As we’ve noted previously, while the U.S. raises obstacles delaying or preventing professional and specialized talent from getting visas to work in or immigrate to the U.S., Canada is smoothing the way and beginning to reap the benefits.
Time recently published an in-depth look at this. Some takeaways:
– “The United States allows about 140,000 immigrant skilled workers to become permanent residents annually; Canada, a country with one-tenth of the population, welcomed 160,000 skilled workers on the track to permanent residency in 2017 and hopes to get that number to nearly 200,000 by 2021.”
– One international recruiting company “has 70,000 skilled tech workers looking to relocate to Canada and Europe; it does not help these people go to the United States because the process is too difficult.”
– Economic research suggests that “every high-paying tech job created in an economy results in five more openings.”
– “While 95% of global start-up and venture capital activity took place in the United States in the mid-1990s, today it’s about half.”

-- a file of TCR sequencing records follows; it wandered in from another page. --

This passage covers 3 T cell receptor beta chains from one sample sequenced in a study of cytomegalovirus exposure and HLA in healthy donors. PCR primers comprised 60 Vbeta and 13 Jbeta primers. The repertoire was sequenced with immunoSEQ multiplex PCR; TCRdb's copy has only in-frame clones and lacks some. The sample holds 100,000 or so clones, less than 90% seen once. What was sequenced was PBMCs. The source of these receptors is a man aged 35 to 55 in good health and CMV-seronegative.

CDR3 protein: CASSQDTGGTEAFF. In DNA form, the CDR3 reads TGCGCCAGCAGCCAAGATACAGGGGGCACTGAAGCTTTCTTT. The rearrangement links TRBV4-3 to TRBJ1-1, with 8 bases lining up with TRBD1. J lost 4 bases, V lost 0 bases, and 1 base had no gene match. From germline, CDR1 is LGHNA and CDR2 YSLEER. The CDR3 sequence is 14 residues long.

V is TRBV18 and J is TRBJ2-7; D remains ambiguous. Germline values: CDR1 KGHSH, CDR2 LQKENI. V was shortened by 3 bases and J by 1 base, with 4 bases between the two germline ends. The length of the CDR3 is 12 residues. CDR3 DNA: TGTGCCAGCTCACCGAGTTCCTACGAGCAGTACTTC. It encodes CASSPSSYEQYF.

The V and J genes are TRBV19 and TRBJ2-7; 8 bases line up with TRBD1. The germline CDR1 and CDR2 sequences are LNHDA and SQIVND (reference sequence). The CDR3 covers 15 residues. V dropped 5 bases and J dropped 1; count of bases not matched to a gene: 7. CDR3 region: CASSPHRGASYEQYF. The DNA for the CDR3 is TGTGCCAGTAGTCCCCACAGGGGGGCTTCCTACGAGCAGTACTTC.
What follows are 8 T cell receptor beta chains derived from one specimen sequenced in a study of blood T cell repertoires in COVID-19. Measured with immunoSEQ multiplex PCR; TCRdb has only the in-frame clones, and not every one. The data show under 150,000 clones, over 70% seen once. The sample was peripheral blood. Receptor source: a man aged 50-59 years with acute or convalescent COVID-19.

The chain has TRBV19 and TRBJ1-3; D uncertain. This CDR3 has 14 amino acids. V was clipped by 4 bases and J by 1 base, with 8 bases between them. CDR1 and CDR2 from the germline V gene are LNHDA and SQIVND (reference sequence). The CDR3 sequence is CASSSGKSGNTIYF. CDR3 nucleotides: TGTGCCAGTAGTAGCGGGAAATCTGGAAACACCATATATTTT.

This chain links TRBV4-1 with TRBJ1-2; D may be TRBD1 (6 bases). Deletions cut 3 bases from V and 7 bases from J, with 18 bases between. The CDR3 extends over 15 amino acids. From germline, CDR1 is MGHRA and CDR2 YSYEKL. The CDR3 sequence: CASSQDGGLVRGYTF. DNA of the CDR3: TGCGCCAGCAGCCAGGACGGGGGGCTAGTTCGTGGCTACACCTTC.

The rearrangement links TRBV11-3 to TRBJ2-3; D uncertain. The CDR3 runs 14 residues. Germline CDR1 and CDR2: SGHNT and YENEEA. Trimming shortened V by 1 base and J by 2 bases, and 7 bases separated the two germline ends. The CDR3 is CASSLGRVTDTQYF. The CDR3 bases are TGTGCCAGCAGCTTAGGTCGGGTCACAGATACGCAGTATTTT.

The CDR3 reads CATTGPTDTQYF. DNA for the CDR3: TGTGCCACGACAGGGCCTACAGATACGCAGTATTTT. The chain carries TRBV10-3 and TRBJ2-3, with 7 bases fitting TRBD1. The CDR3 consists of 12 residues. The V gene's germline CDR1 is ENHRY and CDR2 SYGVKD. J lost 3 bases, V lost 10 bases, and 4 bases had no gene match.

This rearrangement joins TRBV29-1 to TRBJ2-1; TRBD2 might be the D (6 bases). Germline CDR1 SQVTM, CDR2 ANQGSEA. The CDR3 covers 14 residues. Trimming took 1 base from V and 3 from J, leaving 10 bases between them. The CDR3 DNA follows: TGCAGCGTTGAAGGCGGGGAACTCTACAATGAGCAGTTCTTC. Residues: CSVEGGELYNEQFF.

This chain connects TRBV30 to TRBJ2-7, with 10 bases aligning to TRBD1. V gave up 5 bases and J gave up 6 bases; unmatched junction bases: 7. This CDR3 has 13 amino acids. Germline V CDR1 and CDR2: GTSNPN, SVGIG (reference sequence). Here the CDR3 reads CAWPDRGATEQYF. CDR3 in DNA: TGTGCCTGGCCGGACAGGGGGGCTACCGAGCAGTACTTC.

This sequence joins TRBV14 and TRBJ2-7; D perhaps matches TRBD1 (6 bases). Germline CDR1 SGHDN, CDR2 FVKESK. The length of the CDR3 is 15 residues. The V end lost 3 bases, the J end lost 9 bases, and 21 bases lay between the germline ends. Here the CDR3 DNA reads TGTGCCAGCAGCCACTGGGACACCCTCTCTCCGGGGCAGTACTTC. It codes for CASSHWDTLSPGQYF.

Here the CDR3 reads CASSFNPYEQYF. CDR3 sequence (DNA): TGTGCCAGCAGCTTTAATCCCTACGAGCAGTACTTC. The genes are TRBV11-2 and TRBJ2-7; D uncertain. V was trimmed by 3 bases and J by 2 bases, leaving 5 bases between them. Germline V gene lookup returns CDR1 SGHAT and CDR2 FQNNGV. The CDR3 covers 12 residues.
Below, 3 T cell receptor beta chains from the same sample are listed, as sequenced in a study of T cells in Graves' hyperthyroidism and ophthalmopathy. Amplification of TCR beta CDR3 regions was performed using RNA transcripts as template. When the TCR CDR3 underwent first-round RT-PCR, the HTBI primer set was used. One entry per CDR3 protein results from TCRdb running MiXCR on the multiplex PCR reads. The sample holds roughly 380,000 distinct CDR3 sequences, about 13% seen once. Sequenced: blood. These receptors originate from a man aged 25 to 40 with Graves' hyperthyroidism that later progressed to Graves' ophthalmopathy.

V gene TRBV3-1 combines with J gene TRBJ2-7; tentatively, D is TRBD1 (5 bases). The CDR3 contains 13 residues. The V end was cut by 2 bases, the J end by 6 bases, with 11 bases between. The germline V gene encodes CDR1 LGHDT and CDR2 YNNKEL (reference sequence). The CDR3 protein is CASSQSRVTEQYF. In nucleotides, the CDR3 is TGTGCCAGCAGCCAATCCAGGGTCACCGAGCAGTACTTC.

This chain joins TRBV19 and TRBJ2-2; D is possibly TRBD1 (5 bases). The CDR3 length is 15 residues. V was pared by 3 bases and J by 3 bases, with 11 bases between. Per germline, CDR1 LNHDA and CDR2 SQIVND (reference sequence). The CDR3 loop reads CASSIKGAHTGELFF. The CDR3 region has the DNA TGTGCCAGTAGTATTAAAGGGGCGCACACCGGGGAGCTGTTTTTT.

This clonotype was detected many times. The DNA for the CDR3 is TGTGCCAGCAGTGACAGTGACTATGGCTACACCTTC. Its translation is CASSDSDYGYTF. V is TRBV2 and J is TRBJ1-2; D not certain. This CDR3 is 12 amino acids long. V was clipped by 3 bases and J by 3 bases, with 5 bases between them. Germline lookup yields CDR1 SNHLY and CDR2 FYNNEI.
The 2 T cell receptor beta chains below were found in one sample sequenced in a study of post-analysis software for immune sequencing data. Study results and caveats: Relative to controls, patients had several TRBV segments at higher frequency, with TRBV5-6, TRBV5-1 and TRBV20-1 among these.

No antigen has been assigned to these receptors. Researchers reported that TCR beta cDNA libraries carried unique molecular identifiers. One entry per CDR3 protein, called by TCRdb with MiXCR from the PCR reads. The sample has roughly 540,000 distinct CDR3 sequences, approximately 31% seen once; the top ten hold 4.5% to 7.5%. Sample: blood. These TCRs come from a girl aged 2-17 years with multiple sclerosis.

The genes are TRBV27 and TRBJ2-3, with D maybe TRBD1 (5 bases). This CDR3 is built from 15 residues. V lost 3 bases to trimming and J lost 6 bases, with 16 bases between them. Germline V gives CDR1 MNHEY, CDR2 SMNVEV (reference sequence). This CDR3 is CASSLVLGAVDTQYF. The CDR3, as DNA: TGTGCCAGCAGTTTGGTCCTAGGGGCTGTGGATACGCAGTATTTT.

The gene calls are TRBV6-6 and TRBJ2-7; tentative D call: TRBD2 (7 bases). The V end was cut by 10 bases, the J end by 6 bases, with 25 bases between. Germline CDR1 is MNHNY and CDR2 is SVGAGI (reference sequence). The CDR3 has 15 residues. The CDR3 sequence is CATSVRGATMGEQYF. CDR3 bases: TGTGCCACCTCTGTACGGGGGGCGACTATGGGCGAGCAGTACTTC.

One point in the article merits clarification. It notes that the administration supports high-skilled immigration and to that end has backed the RAISE Act that would create a points-based system. However, the RAISE Act would not increase from current law the total number of high skilled employment visas available, and has several poison pills that would discourage many high skilled individuals from immigrating to the U.S., such as those with families having to leave behind any children who are 18 or older.
Moreover, the administration’s actions speak louder than words: increased delays and denials of petitions for professional and high skilled workers, proposed elimination of employment authorization for spouses of these workers who are waiting in “green card” backlogs, and other measures all signal a more hostile attitude towards legal immigration of high skilled talent than the overtures that Canada is making.
Canada’s gain is the U.S.’s loss.